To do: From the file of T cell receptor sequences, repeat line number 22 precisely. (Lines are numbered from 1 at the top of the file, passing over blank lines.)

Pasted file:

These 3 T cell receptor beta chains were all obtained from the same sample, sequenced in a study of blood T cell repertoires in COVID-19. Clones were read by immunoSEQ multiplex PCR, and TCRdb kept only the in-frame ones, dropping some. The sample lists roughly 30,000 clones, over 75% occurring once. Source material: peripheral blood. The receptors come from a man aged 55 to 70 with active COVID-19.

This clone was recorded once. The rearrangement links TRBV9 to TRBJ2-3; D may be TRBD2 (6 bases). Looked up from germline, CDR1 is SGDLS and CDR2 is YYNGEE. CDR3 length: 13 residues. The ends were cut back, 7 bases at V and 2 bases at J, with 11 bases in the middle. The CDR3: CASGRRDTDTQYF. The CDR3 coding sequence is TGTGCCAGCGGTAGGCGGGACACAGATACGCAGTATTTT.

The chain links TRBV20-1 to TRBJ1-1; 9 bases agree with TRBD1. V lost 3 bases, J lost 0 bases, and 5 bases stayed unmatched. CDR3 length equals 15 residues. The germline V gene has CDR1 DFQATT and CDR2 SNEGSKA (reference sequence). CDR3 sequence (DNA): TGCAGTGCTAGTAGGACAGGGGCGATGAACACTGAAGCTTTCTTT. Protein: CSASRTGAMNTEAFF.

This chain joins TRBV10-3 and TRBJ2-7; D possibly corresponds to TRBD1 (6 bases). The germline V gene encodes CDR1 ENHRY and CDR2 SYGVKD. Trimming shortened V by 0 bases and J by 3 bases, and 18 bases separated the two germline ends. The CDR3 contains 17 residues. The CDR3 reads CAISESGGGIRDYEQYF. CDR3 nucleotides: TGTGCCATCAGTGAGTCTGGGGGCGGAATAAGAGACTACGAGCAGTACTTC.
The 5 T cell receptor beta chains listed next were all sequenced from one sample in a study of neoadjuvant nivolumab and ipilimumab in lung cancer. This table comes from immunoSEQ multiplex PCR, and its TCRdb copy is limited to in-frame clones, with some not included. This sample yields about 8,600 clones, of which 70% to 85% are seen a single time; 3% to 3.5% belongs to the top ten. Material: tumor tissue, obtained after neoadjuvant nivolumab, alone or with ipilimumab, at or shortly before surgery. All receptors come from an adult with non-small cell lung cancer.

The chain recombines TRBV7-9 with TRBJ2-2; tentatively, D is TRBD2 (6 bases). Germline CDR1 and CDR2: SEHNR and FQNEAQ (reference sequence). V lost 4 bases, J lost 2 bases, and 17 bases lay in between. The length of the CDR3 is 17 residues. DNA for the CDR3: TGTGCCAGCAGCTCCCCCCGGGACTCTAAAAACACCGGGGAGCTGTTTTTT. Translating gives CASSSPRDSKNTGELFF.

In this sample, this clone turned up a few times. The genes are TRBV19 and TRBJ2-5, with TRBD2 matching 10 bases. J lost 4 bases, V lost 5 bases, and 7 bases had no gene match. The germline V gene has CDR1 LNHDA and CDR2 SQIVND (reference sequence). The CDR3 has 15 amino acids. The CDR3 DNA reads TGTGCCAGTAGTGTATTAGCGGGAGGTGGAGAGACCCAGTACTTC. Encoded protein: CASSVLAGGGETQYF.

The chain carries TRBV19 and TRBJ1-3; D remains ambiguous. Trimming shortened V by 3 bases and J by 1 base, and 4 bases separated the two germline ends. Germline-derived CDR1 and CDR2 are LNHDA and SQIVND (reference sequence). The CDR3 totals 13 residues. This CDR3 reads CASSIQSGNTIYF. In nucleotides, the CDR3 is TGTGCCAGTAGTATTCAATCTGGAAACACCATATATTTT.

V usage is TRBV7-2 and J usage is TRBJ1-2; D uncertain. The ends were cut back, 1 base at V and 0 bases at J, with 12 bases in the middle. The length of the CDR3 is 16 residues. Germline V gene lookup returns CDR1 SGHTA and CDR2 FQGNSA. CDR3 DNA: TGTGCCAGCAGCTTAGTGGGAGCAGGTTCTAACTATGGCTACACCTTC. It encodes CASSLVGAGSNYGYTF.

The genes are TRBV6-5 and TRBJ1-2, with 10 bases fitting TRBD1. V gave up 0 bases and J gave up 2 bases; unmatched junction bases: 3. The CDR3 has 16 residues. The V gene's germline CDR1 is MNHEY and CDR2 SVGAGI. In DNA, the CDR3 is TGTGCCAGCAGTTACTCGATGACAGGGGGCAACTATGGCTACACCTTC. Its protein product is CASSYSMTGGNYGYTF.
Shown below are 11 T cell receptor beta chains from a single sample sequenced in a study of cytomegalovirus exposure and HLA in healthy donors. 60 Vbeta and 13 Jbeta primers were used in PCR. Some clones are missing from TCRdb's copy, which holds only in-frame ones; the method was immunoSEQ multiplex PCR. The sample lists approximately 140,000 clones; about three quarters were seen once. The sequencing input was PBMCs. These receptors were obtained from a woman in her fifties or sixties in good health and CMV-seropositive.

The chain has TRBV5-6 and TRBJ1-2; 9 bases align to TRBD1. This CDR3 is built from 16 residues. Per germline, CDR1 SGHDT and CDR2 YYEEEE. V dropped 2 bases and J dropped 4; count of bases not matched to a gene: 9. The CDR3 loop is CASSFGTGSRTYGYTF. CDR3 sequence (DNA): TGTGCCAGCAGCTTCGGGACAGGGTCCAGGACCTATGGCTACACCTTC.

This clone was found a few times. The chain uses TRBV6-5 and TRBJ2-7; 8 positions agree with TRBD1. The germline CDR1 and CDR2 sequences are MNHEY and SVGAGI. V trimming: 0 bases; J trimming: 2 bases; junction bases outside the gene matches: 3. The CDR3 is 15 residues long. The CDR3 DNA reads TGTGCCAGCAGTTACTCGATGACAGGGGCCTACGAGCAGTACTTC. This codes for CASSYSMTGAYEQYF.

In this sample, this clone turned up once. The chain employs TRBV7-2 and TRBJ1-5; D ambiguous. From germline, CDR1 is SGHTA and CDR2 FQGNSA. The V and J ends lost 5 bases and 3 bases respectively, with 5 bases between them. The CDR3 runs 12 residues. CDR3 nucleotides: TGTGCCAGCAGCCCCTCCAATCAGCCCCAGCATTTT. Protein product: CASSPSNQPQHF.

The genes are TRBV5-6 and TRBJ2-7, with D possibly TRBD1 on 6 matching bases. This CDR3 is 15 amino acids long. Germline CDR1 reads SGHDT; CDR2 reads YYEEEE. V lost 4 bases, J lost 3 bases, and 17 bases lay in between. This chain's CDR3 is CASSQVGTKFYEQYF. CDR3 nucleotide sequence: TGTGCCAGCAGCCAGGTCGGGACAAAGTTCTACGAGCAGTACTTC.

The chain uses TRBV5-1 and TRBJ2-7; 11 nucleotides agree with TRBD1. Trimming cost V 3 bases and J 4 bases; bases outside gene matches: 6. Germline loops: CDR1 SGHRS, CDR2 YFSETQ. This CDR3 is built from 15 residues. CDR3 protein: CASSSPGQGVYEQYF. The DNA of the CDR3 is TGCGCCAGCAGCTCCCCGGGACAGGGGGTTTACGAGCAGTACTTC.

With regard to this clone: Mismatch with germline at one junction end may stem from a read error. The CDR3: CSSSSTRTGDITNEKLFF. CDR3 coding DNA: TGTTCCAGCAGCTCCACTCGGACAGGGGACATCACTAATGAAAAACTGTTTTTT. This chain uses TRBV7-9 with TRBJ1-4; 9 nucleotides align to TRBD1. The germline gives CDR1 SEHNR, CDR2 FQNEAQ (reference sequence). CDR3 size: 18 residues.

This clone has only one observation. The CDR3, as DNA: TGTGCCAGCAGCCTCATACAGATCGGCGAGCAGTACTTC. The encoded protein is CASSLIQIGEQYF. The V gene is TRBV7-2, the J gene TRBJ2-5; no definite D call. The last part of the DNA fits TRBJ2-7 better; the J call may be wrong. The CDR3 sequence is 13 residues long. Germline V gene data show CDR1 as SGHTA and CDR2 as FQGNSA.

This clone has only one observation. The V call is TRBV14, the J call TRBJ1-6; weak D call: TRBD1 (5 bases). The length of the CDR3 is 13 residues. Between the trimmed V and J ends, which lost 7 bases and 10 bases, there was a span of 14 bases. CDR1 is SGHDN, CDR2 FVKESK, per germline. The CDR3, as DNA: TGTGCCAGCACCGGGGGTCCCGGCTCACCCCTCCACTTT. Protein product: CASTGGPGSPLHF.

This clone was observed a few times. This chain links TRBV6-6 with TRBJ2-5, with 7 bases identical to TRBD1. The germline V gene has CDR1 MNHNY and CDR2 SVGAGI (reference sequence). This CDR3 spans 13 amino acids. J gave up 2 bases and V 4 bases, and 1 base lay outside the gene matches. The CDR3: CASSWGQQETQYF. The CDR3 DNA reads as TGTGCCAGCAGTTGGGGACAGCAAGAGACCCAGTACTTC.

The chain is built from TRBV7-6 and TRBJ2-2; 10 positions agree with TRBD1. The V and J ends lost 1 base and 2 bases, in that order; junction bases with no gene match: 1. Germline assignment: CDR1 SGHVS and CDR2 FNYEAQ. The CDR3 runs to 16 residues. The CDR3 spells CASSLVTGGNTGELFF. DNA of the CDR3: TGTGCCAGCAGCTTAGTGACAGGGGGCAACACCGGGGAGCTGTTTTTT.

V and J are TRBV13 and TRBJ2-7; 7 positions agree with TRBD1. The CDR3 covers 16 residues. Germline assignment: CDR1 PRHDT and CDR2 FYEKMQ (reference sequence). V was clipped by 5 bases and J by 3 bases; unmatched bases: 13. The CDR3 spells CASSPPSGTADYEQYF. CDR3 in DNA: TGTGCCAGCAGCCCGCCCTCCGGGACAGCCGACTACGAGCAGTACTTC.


V and J are TRBV13 and TRBJ2-7; 7 positions agree with TRBD1. The CDR3 covers 16 residues. Germline assignment: CDR1 PRHDT and CDR2 FYEKMQ (reference sequence). V was clipped by 5 bases and J by 3 bases; unmatched bases: 13. The CDR3 spells CASSPPSGTADYEQYF. CDR3 in DNA: TGTGCCAGCAGCCCGCCCTCCGGGACAGCCGACTACGAGCAGTACTTC.